Allow Sixteen and Seventeen-Year-Olds to Vote in Rockville, MD
As of September 2015, voter turnout is declining in Rockville, MD. And it's not just any decline: 2013 featured the second-lowest turnout rate in the city's history, save the aberrant 1993 elections (6.28%), in which no incumbents were contested.
It is irregular that the current turnout is so low, considering the fact that Rockville is growing! Indeed, its population is projected to reach 82,414 by 2040, an increase of 34.6%. Meanwhile, every local election since 2003 has seen decreasing voter participation. In the city's last election, only 16.5% of registered citizens voted.
A Pew Research poll on a national downtrend in voter numbers puts the blame on low confidence in the democratic process and anger with the status quo. Conversely, in January 2015, the League of Women Voters of Montgomery County suggested that lack of civic education in schools, weekday elections, closed primaries, and low media coverage each play a part in low local involvement.
In 2012, the city council launched a Charter Review Commission to improve the civic engagement of Rockville residents. One finding of the commission was that an increase in council members' terms from two to four years would allow the council members to develop better relationships with other legislators over time (and thus, to govern more effectively). In the 2013 elections, residents approved the suggestion in an advisory referendum.
Nevertheless, our incumbents are operating under moral hazard due to the apathy of the great majority of the public (as demonstrated by the above-mentioned low voting numbers); council members are now under less oversight than ever before.
So, how can Rockville residents can combat low turnout at the polls without further lengthening the terms of their incumbents? Our Mayor and Council members should refer to Takoma Park and Hyattsville, two other Maryland municipalities, who have become the first in the nation to grant sixteen and seventeen-year-olds the ability to vote in local elections. Rockville, too, has its own youth, which for now remains an untapped demographic of incredible potential. Yet, if the inhabitants of Rockville seek more representation, and if our council desires greater civic participation, then our sixteen and seventeen-year-olds must gain voting privileges.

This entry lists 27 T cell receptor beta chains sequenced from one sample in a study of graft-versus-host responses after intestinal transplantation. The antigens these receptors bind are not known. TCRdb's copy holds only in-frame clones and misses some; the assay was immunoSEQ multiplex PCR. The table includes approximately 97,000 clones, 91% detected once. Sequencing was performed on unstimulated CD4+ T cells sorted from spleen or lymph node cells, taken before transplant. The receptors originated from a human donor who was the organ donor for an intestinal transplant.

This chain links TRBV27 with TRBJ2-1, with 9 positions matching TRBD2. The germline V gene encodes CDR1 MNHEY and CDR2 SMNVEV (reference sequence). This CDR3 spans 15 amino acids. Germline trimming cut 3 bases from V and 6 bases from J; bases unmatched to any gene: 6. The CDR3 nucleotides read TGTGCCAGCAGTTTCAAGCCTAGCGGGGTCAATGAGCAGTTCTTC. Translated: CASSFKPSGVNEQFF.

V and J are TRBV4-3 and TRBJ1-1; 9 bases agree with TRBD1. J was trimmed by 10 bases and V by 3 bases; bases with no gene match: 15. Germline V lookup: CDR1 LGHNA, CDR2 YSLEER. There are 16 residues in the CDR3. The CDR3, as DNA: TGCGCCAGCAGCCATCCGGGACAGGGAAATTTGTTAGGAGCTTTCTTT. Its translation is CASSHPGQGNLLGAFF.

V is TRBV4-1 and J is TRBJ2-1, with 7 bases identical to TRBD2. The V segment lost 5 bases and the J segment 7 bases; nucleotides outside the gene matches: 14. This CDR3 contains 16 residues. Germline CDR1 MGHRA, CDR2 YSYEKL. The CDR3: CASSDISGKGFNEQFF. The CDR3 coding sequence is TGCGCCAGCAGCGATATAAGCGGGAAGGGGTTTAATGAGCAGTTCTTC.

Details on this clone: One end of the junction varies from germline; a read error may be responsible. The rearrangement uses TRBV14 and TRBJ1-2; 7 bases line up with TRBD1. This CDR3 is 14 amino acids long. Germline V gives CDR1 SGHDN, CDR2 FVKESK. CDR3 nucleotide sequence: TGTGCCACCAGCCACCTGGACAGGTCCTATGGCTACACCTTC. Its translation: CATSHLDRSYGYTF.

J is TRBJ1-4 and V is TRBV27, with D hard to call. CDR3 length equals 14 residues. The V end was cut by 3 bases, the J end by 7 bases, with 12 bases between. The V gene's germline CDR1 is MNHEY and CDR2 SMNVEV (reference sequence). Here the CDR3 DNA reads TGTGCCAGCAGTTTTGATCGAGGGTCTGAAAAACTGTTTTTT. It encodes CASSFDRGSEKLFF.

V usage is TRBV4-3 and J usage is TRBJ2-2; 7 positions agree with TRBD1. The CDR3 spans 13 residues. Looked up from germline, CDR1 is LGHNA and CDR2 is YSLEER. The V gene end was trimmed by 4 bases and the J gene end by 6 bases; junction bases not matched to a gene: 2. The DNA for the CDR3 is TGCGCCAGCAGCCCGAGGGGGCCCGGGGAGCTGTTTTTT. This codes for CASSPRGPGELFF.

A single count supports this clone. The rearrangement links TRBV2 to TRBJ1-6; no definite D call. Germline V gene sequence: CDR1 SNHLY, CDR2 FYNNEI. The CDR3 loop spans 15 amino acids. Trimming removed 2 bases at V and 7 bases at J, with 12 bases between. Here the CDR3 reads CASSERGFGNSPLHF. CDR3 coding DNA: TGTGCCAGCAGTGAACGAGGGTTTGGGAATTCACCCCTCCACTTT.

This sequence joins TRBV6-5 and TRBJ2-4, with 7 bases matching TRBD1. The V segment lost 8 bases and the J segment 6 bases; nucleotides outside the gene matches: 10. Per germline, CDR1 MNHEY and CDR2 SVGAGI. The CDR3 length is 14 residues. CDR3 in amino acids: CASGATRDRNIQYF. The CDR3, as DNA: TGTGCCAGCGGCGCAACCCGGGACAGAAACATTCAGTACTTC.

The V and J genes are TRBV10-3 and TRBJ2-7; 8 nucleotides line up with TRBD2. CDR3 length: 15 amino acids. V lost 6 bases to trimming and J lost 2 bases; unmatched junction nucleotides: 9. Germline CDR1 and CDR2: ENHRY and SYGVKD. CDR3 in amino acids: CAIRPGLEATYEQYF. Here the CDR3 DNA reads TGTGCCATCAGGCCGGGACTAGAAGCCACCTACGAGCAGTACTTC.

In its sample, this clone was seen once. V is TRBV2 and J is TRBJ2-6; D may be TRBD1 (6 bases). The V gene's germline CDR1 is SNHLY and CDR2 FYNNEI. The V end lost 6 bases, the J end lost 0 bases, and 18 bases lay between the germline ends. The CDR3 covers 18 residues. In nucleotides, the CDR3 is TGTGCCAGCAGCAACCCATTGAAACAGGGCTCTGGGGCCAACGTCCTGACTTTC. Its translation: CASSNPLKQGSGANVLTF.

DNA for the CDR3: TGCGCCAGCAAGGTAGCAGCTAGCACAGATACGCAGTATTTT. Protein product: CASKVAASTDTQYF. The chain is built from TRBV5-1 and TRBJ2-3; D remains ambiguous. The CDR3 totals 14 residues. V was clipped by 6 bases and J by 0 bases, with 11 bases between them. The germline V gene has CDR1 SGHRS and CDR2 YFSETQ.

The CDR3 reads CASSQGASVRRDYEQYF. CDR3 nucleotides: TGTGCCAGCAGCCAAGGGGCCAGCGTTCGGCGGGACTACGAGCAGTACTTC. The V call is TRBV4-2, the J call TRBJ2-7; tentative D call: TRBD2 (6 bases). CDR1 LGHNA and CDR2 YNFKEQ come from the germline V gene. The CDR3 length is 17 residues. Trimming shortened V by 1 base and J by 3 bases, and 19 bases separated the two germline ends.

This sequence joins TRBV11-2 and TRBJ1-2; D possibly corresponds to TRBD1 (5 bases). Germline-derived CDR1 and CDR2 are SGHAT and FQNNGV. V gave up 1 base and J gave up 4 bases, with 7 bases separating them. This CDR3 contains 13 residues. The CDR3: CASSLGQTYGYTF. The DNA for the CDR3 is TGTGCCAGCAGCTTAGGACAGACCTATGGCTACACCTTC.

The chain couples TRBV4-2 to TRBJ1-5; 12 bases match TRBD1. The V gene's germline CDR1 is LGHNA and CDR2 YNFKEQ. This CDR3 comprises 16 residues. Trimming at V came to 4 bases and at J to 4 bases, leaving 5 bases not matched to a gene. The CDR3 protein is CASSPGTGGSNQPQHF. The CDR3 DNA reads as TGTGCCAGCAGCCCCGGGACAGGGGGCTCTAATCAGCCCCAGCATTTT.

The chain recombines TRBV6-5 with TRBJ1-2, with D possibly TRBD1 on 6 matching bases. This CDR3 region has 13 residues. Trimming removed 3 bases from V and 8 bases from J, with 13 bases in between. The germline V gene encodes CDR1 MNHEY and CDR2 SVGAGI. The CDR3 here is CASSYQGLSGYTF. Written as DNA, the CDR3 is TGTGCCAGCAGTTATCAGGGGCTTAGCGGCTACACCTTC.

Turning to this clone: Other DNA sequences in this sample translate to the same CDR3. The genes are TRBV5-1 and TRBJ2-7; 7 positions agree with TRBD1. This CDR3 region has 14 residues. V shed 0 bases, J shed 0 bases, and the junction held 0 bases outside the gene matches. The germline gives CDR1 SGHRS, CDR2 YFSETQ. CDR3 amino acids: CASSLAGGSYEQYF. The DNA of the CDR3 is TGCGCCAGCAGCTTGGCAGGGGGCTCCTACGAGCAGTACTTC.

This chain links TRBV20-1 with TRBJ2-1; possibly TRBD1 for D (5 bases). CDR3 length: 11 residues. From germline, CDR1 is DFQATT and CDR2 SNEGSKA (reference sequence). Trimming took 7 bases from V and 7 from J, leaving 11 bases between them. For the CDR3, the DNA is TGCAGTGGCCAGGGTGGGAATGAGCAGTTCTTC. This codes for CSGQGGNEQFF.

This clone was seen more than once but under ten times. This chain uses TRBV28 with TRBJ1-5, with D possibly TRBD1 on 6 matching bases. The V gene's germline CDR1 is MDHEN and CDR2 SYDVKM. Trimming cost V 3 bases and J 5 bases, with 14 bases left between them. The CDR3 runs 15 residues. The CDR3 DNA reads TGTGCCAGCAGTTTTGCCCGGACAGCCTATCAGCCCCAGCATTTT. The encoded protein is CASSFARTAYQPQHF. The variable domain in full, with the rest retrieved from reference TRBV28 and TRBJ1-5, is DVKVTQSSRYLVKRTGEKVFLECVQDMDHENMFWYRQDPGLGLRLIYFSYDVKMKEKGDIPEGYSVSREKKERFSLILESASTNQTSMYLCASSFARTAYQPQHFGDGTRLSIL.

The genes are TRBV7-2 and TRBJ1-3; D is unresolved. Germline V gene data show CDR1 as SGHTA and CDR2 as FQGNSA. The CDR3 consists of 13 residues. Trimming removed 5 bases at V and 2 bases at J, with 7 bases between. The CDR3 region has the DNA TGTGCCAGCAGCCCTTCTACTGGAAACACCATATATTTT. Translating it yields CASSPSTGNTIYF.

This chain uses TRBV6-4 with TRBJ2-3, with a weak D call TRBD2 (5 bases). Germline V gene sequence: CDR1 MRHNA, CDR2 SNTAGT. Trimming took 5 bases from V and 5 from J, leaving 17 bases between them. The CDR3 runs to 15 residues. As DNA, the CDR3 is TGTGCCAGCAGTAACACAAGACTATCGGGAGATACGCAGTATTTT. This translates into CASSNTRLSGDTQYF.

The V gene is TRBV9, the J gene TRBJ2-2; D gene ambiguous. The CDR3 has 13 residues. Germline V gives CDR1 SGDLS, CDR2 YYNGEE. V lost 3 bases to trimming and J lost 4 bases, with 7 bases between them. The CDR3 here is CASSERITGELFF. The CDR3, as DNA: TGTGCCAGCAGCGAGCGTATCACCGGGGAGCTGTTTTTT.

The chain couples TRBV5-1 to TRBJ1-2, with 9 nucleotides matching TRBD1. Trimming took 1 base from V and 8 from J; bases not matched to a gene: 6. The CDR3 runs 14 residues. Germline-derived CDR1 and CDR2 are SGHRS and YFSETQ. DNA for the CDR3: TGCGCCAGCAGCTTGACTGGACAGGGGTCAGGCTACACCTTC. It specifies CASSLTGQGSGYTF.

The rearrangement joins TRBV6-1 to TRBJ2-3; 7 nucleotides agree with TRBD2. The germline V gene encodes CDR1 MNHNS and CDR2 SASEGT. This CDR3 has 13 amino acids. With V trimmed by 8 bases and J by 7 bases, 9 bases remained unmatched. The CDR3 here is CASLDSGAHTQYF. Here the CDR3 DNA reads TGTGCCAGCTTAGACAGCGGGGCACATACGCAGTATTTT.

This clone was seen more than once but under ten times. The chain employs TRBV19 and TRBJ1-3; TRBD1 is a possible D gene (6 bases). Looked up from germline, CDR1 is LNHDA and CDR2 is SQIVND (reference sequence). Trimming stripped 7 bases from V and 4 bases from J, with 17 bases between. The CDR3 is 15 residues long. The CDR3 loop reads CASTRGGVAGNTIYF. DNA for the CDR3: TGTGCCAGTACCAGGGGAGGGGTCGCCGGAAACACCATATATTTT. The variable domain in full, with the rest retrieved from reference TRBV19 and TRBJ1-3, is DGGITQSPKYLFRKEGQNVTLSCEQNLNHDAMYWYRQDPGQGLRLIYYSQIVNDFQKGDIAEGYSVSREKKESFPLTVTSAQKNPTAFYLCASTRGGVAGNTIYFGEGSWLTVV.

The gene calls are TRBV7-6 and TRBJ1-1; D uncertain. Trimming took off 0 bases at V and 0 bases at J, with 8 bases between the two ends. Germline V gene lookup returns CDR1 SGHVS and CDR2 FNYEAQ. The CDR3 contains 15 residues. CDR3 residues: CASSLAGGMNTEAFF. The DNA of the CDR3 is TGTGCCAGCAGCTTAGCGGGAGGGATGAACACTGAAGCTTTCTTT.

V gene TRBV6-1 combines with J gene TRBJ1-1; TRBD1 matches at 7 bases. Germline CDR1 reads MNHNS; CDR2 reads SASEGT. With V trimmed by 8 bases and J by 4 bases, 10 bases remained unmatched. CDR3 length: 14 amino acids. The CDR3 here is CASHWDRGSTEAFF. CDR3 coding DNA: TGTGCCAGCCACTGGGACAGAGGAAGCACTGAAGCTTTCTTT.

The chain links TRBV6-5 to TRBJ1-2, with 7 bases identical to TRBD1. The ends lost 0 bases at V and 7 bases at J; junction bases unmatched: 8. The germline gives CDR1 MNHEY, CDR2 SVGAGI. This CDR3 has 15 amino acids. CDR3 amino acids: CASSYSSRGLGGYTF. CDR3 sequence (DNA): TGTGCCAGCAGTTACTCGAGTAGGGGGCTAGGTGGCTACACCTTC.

Reader, does the idea of adolescents voting in local elections still worry you? If so, then get ready to be schooled. A study from the Rutger's Center for Children and Childhood Studies shows that teens from sixteen years of age are developmentally capable of the same level of civic involvement as eighteen-year-old residents. In other words, the only reason that teens don't possess the ability to vote in Rockville is because no one has put forth a serious effort to lobby for their suffrage.
Older teens pay income taxes, drive on our roads, and defend our country. They can even be tried as adults and serve long-term sentences.
If adolescents are already entrusted with these responsibilities, why shouldn't they be able to cast a ballot in their local elections?
Let's petition the Rockville Mayor and Council to lower the local voting age.
For more information, visit http://rep4rockvilleteens.org/